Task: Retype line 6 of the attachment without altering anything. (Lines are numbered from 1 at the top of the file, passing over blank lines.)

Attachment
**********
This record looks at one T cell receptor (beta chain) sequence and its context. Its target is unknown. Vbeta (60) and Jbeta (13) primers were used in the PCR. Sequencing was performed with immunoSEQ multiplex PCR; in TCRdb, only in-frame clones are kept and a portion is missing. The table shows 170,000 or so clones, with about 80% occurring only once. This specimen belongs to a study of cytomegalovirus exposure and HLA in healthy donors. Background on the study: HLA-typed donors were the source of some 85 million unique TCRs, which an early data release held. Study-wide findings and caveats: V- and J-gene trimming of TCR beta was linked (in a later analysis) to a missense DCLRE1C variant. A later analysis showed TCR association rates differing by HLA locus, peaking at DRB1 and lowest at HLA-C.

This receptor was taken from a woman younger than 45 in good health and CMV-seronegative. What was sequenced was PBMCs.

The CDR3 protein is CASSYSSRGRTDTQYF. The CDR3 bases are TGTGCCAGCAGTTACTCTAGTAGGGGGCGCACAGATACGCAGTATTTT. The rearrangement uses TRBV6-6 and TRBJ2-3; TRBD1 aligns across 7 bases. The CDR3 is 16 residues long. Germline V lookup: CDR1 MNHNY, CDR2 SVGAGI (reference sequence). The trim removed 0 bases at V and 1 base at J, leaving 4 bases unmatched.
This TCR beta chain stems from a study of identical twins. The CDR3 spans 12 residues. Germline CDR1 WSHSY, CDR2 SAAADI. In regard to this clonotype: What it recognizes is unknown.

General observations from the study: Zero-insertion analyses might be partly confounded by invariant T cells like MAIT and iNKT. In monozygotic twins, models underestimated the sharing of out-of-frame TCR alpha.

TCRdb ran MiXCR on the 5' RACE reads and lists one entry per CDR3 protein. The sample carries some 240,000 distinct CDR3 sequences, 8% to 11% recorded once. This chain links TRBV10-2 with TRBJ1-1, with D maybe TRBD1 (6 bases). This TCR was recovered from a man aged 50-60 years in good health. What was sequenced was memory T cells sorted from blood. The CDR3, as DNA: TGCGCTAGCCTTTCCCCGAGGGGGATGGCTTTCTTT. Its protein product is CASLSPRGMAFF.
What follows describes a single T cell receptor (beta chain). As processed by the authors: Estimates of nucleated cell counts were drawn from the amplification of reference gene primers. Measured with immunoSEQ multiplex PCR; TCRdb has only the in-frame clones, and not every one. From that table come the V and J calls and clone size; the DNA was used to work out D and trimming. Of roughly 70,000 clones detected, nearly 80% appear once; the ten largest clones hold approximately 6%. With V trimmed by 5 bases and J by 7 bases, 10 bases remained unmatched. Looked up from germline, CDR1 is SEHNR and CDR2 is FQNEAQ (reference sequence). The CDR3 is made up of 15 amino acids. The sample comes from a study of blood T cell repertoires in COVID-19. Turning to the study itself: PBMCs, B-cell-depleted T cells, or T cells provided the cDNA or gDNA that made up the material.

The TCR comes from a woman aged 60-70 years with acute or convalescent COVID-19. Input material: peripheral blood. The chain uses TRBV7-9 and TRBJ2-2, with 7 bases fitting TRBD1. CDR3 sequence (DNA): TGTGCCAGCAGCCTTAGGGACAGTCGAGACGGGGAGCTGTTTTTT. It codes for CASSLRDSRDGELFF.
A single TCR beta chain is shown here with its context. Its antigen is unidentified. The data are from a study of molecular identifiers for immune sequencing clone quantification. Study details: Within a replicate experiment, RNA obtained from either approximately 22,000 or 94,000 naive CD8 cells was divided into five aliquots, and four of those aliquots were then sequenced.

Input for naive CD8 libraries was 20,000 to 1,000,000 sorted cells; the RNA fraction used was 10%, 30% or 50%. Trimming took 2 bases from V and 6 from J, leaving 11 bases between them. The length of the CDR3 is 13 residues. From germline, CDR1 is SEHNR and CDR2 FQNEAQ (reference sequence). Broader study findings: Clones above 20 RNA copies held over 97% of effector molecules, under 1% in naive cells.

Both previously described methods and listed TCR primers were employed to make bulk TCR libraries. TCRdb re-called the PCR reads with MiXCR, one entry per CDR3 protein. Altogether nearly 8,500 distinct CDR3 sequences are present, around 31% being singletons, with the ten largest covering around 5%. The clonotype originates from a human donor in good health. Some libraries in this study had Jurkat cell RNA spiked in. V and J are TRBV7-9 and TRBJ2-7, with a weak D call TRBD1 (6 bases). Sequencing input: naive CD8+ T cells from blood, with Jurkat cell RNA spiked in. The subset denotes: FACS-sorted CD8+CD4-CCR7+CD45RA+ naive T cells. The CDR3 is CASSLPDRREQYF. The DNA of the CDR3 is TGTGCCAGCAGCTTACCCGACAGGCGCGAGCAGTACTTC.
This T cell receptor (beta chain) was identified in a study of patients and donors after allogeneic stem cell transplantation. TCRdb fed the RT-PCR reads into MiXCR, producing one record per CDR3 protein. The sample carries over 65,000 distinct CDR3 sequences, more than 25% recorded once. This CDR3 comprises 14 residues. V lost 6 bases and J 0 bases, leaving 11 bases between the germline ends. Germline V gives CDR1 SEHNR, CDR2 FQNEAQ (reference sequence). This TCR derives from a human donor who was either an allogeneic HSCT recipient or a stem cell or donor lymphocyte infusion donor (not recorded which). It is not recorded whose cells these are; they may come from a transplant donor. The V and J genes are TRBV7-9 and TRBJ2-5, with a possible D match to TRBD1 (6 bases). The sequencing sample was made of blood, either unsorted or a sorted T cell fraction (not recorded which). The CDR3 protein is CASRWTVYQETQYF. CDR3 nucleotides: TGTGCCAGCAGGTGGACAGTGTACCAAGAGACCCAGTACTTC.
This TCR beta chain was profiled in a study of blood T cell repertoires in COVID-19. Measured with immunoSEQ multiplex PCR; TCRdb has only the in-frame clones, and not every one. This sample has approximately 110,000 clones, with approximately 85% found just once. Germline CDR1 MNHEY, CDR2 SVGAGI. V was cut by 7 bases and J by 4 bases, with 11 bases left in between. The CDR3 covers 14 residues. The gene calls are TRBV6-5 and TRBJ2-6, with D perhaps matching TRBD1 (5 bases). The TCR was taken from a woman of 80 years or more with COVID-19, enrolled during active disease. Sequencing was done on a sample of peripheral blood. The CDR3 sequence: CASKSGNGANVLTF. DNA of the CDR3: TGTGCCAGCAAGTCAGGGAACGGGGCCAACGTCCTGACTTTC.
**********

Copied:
TCRdb ran MiXCR on the 5' RACE reads and lists one entry per CDR3 protein. The sample carries some 240,000 distinct CDR3 sequences, 8% to 11% recorded once. This chain links TRBV10-2 with TRBJ1-1, with D maybe TRBD1 (6 bases). This TCR was recovered from a man aged 50-60 years in good health. What was sequenced was memory T cells sorted from blood. The CDR3, as DNA: TGCGCTAGCCTTTCCCCGAGGGGGATGGCTTTCTTT. Its protein product is CASLSPRGMAFF.